U.K. retail-sales growth eased more than economists forecast in December and may cool further in early 2013, according to a monthly report from the Confederation of British Industry.
The gauge of annual sales growth fell to 19 from 33 in November, the London-based business lobby said Wednesday. Economists had forecast a decline to 25, according to the median of 11 estimates in a Bloomberg News survey. Retailers' expectations for sales growth in January fell to 10.
U.K. inflation held at 2.7 percent in November, keeping consumers under pressure at a time when confidence is being undermined by the government's fiscal tightening. The Bank of England voted to leave its program for bond purchases unchanged this month as policy makers assess the effectiveness of their Funding for Lending Scheme to stoke growth.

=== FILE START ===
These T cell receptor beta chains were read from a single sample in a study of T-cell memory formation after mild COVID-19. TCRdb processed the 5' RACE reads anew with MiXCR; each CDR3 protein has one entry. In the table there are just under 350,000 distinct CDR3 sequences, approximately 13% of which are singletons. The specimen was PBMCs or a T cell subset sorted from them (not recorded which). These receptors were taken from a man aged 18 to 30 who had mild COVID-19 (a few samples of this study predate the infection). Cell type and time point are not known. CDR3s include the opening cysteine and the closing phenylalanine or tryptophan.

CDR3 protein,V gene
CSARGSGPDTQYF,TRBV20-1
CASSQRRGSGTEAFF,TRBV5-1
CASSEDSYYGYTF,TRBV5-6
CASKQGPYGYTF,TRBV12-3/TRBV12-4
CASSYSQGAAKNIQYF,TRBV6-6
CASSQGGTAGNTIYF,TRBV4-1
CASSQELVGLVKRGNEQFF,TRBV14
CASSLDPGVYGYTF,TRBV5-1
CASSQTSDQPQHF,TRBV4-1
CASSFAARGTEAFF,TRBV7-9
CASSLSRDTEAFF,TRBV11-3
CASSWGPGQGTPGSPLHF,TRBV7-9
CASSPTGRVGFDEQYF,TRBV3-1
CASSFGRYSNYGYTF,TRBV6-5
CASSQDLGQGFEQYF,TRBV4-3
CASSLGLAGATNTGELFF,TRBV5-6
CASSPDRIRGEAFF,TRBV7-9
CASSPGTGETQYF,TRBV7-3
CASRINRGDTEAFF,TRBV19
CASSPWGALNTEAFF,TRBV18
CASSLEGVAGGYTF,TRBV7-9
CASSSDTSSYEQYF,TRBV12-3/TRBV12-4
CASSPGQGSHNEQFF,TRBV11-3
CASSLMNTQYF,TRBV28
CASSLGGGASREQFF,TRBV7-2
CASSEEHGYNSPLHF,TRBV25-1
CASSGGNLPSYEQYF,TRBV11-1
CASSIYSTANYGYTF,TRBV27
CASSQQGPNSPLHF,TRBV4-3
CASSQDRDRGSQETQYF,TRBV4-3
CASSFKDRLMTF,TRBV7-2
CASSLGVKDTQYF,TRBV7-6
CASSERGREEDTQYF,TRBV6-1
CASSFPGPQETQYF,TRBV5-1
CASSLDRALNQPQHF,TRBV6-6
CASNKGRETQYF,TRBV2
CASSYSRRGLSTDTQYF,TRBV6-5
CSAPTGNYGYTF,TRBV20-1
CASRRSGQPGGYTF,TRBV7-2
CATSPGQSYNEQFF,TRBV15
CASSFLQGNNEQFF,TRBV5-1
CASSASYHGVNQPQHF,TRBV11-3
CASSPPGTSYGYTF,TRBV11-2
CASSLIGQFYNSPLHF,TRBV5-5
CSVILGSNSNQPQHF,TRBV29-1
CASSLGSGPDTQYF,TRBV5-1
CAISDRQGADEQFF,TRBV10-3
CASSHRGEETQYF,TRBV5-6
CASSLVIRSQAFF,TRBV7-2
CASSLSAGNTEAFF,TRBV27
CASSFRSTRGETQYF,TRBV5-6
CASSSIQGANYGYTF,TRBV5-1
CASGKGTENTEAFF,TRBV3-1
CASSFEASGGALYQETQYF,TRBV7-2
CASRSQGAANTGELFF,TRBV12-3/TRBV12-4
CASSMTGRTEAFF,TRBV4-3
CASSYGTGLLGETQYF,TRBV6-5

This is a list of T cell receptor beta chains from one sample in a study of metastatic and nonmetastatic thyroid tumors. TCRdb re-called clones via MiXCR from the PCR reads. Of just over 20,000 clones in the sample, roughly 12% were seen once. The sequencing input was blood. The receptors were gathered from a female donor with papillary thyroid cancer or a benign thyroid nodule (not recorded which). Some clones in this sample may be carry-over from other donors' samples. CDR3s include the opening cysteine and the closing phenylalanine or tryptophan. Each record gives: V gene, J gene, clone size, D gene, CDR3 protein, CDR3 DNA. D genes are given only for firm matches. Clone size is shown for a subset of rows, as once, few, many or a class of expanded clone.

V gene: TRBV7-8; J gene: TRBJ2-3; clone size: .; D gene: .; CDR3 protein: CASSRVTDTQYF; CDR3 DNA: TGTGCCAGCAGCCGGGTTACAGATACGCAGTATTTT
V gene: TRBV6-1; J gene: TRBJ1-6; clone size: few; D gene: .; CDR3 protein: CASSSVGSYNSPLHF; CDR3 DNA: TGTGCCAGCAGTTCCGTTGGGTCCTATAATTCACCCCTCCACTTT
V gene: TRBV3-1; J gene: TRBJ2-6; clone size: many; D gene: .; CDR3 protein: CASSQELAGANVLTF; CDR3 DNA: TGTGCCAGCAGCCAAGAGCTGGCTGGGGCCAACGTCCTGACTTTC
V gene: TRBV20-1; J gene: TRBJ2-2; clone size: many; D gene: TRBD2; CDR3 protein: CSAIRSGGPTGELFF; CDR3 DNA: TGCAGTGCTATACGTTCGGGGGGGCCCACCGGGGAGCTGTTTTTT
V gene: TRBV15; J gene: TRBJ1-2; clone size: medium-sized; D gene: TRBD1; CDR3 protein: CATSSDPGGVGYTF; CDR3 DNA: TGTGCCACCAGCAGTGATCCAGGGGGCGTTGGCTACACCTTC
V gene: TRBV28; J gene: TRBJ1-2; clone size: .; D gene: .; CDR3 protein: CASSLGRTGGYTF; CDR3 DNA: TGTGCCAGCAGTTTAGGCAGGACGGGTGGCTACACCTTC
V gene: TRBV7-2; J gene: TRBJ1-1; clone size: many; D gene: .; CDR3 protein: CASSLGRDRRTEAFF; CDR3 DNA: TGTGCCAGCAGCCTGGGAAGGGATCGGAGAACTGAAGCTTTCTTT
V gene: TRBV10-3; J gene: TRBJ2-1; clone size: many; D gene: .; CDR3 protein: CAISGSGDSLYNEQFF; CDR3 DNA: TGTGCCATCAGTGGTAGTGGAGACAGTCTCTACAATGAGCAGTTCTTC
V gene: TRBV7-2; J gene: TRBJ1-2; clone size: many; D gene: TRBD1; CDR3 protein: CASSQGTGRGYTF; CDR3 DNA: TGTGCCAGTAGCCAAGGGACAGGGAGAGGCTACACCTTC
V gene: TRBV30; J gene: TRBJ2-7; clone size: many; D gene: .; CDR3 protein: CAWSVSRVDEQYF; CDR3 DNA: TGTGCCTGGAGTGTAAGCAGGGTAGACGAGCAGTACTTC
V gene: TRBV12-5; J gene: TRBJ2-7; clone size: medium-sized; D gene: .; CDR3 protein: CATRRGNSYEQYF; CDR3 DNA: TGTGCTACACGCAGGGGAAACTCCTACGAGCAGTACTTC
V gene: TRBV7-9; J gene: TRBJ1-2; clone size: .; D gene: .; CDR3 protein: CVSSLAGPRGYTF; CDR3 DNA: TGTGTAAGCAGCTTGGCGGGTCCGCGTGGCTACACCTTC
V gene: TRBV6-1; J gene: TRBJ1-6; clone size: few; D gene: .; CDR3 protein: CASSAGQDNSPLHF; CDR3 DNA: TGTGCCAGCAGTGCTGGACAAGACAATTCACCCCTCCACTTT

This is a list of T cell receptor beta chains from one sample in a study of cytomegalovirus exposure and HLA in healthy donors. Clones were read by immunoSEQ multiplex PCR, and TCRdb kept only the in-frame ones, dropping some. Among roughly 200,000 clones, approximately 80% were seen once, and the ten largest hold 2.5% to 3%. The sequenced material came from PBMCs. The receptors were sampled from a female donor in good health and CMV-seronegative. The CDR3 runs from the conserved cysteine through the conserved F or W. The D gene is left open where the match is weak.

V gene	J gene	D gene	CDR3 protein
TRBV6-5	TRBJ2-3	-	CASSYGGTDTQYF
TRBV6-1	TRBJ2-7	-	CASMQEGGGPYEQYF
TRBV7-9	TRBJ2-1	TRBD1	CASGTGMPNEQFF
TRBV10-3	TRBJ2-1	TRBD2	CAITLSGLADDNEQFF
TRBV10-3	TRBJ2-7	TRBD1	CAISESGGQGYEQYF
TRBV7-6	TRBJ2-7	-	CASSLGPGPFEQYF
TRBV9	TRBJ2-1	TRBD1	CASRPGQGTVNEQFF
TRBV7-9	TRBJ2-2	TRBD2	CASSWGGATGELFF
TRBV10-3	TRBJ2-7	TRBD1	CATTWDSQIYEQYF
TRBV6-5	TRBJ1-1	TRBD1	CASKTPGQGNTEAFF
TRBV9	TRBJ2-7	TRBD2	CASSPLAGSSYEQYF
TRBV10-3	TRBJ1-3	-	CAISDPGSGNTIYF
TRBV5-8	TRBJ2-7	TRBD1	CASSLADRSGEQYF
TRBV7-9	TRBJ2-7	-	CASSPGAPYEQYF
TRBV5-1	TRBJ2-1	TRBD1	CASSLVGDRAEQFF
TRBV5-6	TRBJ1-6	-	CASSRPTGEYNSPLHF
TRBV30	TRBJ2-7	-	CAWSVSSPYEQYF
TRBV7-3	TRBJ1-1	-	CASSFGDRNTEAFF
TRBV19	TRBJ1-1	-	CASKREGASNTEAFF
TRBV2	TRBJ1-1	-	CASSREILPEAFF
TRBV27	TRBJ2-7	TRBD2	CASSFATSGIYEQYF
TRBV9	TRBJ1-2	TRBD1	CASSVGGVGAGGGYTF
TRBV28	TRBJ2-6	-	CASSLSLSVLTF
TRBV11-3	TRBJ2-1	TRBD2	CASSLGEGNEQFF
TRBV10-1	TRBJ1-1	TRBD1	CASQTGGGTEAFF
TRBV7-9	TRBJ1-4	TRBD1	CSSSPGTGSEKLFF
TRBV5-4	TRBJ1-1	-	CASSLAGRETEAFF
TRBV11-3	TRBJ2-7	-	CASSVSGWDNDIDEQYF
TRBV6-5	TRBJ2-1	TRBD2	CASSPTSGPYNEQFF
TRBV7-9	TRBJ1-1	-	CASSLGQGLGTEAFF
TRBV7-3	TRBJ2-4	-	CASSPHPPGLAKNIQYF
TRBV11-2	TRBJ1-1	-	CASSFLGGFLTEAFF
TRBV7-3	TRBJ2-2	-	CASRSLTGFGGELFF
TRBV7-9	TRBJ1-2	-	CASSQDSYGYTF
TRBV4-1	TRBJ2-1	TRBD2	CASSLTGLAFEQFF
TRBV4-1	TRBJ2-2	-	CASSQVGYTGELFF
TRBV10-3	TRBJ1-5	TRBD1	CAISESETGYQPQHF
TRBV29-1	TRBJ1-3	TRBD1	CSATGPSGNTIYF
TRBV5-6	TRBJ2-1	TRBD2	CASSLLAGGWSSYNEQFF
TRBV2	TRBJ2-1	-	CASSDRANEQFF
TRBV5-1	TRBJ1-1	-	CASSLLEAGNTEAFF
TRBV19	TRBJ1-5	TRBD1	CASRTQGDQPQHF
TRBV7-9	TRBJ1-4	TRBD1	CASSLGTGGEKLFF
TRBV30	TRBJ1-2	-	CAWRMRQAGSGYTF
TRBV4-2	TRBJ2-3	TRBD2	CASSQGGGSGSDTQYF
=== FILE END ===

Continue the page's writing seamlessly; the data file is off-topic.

The CBI's three-month moving average gauge of sales volumes rose to 27 in December from 23 in November, today's report said.
A measure of sales volume for the time of year fell to minus 18 from minus 15, while a gauge of the volume of orders placed with suppliers dropped to 13 from 16. An index of the volume of stocks in relation to expected demand dropped to 9 from 27.